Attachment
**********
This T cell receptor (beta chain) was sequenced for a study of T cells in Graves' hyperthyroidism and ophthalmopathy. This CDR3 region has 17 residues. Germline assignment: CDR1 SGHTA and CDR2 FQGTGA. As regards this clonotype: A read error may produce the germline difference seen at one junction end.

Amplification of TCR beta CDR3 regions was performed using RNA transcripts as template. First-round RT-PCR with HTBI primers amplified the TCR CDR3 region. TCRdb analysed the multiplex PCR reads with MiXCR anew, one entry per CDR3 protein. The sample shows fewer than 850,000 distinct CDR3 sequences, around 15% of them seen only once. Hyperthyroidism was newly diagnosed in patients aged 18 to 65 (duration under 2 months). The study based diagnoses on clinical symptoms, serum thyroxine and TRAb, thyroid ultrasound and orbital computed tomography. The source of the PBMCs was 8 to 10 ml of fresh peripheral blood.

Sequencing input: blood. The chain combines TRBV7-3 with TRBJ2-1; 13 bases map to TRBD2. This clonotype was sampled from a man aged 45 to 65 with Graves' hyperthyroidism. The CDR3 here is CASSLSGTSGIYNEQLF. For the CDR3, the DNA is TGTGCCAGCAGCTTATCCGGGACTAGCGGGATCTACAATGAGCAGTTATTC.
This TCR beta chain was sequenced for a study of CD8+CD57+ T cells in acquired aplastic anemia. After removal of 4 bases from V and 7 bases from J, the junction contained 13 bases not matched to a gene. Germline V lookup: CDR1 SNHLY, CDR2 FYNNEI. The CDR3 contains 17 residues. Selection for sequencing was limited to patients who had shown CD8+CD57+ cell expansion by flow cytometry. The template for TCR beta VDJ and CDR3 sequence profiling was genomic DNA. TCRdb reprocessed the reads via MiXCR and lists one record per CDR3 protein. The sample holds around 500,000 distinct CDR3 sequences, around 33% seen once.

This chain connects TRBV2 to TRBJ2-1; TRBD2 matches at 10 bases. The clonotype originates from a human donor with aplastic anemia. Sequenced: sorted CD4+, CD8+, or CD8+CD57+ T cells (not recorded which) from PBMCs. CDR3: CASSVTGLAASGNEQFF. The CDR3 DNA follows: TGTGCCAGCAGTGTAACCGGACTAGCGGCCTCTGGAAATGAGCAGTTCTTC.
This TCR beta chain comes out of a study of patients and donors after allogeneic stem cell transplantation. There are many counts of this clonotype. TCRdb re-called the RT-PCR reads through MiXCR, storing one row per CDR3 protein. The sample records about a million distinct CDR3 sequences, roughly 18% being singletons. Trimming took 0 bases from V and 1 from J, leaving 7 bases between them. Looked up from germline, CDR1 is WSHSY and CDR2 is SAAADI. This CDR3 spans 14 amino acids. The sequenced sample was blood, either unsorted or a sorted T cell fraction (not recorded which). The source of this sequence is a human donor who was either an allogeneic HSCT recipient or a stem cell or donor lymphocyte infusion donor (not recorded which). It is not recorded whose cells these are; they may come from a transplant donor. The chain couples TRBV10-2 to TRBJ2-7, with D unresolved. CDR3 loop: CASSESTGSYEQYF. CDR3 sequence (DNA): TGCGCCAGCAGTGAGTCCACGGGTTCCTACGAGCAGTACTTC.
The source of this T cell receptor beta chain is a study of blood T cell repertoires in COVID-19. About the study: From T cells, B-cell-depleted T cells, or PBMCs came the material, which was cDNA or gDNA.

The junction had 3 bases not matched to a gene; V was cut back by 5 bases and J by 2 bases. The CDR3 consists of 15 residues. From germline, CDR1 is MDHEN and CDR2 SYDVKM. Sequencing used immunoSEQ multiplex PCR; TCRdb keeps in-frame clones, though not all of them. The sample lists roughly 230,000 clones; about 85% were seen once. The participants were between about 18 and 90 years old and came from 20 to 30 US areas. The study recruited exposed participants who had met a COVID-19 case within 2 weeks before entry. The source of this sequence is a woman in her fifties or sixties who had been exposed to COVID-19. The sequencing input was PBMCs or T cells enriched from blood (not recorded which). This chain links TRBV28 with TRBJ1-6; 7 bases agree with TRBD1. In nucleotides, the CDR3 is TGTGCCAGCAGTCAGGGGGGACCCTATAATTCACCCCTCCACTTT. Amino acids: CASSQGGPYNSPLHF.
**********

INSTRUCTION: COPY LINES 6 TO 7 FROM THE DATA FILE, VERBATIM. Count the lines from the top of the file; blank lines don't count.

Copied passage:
This TCR beta chain comes out of a study of patients and donors after allogeneic stem cell transplantation. There are many counts of this clonotype. TCRdb re-called the RT-PCR reads through MiXCR, storing one row per CDR3 protein. The sample records about a million distinct CDR3 sequences, roughly 18% being singletons. Trimming took 0 bases from V and 1 from J, leaving 7 bases between them. Looked up from germline, CDR1 is WSHSY and CDR2 is SAAADI. This CDR3 spans 14 amino acids. The sequenced sample was blood, either unsorted or a sorted T cell fraction (not recorded which). The source of this sequence is a human donor who was either an allogeneic HSCT recipient or a stem cell or donor lymphocyte infusion donor (not recorded which). It is not recorded whose cells these are; they may come from a transplant donor. The chain couples TRBV10-2 to TRBJ2-7, with D unresolved. CDR3 loop: CASSESTGSYEQYF. CDR3 sequence (DNA): TGCGCCAGCAGTGAGTCCACGGGTTCCTACGAGCAGTACTTC.
The source of this T cell receptor beta chain is a study of blood T cell repertoires in COVID-19. About the study: From T cells, B-cell-depleted T cells, or PBMCs came the material, which was cDNA or gDNA.